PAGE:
Still crazy with Dungeons and Dragons, after all these years..


See this little guy?  He’s visually significant.  Someone in the Scrummers suggested we try good old fashioned Dungeons and Dragons for one of our game night choices.  I enthusiastically agreed, as did my son Garrett.  Enthusiastic.. despite D&D not being very “old fashioned” any more.  I haven’t played the game in at least 20 years or more so I know I’m too rusty to weigh in on the virtues of the current version 5.0.  I have been listening perhaps the best and funniest podcast on playing a roleplaying game ever, BRIAN POSEHN’S NERD POKER, on Apple Podcasts for the last 3 years or more– including a long break as they departed Earwolf and set  up shop independently.   Under the DM Dan Telfer (as good of a DM and storyteller as any player could wish for), the players have transitioned from the D&D ver 2 that I pretty much grew up with and used forever to the newest version 5.0 which is far more in depth than the version I got used to (inconsistencies and all).

Before I type another word, go bookmark that podcast link.  Yes, yes, I know.  You’re welcome.  It’s hilarious and engaging, and worth a listen.  Imagine a gang of smart, very funny people with great voice acting talents among them playing D&D with you once a week.  Now imagine they are all professional comedy writers and comedians.  You get my drift?

Meet.. Cloyer Bulse, the Magsman.  I’m going to paint this little guy up to represent my character in the upcoming game.

One element of listening to the players constantly playing version 5.0 is that you get a sense of the mechanics. The THACO-armor class thing is inverted from the old days and now seems sensible.  There’s this idea of passive senses that help you figure out situations (in a non combat sense), like perception, investigation, and insight.  The number of numbers you have to check against seems to have exploded from what I’m hearing.  I get the sense that 5.0 is moving from the freehand, ad hoc storytelling of my youth in the 2.0 days to a more granular approach to storytelling in 5.0 days.  Kind of like this:

  1. “You stand before a wooden door”
  2. “Does it look strong?”
  3. “Roll against perception”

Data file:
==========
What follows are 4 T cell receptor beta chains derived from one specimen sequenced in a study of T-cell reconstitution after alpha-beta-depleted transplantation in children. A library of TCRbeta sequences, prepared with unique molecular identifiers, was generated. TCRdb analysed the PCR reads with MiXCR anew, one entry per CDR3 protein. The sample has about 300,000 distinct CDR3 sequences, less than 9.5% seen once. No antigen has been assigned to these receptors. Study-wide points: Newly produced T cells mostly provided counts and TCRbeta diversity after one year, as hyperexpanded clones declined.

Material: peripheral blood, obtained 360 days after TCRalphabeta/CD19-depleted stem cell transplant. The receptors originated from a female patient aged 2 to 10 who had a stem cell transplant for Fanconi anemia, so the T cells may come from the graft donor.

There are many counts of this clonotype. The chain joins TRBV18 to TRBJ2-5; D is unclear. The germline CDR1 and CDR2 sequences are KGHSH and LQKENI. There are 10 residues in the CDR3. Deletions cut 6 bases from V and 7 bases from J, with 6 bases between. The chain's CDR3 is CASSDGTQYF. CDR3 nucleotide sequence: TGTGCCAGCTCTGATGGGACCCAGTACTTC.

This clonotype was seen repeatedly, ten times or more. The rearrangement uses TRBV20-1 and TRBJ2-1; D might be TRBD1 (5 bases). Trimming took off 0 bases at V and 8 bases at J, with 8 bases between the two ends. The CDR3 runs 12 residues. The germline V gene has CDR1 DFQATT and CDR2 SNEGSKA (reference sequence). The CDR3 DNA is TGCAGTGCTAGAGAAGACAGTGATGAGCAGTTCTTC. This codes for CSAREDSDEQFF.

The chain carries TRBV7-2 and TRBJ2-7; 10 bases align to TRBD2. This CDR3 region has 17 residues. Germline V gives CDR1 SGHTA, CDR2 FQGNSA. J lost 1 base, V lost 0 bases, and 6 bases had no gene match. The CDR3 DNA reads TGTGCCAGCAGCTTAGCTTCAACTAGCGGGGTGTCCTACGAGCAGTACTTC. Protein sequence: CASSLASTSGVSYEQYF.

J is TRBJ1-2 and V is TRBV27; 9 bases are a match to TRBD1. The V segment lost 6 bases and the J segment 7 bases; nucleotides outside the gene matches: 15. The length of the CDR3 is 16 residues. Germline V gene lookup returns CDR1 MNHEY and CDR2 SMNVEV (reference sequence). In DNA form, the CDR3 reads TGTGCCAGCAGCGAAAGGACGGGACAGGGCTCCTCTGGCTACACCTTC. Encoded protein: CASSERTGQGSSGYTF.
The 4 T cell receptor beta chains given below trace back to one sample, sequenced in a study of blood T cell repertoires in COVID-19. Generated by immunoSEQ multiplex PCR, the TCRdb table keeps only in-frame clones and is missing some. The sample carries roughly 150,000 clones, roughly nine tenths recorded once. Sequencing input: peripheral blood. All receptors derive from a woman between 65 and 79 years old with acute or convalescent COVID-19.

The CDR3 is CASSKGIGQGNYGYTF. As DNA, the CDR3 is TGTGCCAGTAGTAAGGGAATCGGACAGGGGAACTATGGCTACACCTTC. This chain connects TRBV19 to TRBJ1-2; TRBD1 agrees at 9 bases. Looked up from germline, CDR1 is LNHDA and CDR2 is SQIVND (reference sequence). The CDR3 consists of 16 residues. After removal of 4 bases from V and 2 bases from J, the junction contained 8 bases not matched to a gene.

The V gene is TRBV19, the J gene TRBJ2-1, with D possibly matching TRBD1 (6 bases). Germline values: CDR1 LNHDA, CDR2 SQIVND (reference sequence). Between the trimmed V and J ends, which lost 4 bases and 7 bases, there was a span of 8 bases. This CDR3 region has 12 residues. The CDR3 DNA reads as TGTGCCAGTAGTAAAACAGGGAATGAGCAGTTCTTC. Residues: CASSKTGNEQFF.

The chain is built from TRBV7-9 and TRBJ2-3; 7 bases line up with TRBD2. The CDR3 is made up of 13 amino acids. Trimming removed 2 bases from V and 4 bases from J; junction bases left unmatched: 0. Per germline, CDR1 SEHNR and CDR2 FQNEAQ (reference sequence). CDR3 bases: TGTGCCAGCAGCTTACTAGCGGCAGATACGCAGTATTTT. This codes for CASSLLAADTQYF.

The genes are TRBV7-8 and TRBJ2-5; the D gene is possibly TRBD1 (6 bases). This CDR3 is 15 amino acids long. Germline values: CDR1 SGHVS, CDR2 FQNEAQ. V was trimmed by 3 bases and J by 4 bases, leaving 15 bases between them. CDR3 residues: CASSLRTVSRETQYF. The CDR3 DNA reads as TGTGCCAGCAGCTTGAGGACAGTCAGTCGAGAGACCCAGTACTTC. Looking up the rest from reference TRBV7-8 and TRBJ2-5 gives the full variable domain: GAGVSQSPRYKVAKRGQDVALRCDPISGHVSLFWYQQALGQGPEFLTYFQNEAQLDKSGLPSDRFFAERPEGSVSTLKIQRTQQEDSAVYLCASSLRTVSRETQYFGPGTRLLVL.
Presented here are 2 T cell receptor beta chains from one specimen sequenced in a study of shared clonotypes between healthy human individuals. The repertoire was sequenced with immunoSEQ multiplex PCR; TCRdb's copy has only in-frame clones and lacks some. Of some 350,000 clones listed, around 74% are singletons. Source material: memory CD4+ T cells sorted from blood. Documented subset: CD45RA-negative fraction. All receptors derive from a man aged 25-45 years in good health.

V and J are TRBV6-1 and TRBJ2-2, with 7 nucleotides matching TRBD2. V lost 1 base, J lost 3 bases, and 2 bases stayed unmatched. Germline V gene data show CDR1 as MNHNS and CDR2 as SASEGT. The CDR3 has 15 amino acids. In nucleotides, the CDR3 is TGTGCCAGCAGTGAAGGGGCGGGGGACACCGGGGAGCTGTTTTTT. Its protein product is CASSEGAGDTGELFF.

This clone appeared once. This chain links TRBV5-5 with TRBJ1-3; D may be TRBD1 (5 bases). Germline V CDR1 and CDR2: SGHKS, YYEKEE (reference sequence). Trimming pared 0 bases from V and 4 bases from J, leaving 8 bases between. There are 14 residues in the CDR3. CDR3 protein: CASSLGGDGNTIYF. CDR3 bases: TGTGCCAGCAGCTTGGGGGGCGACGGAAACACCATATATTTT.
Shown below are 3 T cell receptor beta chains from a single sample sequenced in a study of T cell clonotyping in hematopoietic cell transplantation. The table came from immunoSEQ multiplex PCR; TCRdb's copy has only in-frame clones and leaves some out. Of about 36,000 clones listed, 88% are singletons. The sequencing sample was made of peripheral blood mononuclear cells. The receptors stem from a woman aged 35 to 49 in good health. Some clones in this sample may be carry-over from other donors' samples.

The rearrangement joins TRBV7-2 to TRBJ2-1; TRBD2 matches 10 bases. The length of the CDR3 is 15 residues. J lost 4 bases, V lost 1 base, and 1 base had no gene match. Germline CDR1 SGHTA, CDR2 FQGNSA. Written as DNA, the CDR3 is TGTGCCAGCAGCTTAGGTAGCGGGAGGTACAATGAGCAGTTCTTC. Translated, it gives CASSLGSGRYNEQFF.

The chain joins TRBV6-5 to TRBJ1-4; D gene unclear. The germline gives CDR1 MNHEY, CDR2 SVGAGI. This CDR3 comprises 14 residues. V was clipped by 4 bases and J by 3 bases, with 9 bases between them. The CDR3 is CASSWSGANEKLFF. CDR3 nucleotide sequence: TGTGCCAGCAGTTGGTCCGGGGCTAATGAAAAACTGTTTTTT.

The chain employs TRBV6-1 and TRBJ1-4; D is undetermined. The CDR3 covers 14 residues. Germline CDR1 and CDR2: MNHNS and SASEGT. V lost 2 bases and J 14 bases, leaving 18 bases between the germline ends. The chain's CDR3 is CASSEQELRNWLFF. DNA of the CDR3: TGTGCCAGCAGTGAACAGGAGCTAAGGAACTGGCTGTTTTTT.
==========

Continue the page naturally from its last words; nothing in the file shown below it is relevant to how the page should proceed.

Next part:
4. “17”
  5. “that will do it.  The door looks solid with iron hinges and reinforced frame”
  6. “Checking for Traps”
  7. “Roll for Investigation”
  8. “Natural 20”
  9. “Booyah! you discover a little spring fired needle near the handle”
  10. “Disarm”
  11. “I could roll for it but it’s a pretty simple mechanism– let’s just say if you don’t roll a 1 you manage to remove it”
  12. “Done!”
  13. “Can we hear anything at the door?”
  14. “Roll perception”
  15. 12.
  16. “You just barely hear a scratching noise.”

etcetera, etcetera.

This comes off as super-detailed at first.  Yet, I see the wisdom of it.  The old version just seemed to reward people for killing things.  Version 5.0 rewards people for using their minds and playing smart.  I like that.

So in any event, my “classic” character from the old days was a Hobbit thief, sometimes a thief/fighter or ranger.  We have to call them “Rogues” now and they do a lot more than steal stuff.  Here’s my pre-rolled character, Cloyer Bulse the Magsman.  He seems over powered to me at first glance, and that might portend a harrowing dungeon adventure.  We’ll see.  I like this guy and can see how I will play him going forward.. full of curiosity rather than greed, as is the case with most hobbits.  He’s no barbarian but can contribute to a fight with thrown weapons and sneaky ambushes.  I’m looking forward to this.. I’ve had a D&D jones for a while now.  More on this as it develops.  I’m going to paint the figure (arriving today) so it’s personalized for this game.  Young Garrett shrugged when I offered to do the same for him, so he’ll get to use a recycled Frostgrave figure as a toll for his indifference.  Whippersnapper.

More on “Cloyer” below.

Honestly, I don’t know what to think, never having played 5.0 before. Seems like a really useful guy to me.